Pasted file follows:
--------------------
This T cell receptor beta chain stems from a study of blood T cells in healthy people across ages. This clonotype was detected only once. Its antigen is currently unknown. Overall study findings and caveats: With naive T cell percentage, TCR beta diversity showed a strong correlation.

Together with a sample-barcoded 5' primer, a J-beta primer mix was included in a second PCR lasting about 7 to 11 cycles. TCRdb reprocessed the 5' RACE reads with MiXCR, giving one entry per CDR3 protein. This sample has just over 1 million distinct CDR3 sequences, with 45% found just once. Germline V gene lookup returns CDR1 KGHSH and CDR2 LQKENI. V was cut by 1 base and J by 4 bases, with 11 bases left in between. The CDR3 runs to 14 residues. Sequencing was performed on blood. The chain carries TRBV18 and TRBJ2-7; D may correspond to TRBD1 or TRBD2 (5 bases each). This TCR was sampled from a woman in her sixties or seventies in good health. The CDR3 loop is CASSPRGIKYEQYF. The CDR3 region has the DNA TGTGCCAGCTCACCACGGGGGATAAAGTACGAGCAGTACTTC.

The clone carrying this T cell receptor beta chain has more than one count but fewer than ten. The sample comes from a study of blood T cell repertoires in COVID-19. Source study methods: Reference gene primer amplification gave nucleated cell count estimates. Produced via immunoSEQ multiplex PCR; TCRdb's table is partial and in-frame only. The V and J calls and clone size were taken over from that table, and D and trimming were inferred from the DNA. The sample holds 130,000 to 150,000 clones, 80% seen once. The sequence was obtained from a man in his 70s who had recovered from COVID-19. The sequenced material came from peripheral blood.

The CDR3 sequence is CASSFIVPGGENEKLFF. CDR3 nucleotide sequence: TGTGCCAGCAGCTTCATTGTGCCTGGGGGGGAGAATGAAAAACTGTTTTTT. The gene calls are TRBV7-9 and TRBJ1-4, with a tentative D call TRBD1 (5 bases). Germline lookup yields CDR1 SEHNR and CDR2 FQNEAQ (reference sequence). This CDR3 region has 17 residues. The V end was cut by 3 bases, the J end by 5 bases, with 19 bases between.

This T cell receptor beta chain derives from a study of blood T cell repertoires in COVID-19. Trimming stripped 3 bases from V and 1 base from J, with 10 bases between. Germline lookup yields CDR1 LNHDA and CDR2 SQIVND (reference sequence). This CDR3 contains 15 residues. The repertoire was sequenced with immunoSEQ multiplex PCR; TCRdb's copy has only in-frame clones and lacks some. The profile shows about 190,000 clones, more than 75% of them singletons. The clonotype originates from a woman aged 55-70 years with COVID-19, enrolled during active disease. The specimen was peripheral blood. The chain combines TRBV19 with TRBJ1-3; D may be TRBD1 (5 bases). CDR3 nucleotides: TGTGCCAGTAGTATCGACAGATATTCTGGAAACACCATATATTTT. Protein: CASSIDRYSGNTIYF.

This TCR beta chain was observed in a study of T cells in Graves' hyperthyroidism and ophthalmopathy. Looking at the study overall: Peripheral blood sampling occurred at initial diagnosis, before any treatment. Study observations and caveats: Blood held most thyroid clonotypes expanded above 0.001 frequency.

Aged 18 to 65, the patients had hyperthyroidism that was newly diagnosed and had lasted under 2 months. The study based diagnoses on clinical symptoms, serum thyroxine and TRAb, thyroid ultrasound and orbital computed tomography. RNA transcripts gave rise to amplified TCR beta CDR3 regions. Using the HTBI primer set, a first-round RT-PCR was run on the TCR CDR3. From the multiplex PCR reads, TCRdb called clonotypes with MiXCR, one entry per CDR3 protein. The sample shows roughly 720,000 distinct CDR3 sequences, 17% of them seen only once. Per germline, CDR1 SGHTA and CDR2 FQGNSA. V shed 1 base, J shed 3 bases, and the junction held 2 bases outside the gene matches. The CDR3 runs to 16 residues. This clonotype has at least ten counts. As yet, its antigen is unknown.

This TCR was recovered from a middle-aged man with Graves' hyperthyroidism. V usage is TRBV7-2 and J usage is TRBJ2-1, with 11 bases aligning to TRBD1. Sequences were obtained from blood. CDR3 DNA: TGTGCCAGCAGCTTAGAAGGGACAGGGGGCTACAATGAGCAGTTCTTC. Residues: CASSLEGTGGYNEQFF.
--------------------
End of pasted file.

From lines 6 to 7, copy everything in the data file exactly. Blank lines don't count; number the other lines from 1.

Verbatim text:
This TCR beta chain was observed in a study of T cells in Graves' hyperthyroidism and ophthalmopathy. Looking at the study overall: Peripheral blood sampling occurred at initial diagnosis, before any treatment. Study observations and caveats: Blood held most thyroid clonotypes expanded above 0.001 frequency.

Aged 18 to 65, the patients had hyperthyroidism that was newly diagnosed and had lasted under 2 months. The study based diagnoses on clinical symptoms, serum thyroxine and TRAb, thyroid ultrasound and orbital computed tomography. RNA transcripts gave rise to amplified TCR beta CDR3 regions. Using the HTBI primer set, a first-round RT-PCR was run on the TCR CDR3. From the multiplex PCR reads, TCRdb called clonotypes with MiXCR, one entry per CDR3 protein. The sample shows roughly 720,000 distinct CDR3 sequences, 17% of them seen only once. Per germline, CDR1 SGHTA and CDR2 FQGNSA. V shed 1 base, J shed 3 bases, and the junction held 2 bases outside the gene matches. The CDR3 runs to 16 residues. This clonotype has at least ten counts. As yet, its antigen is unknown.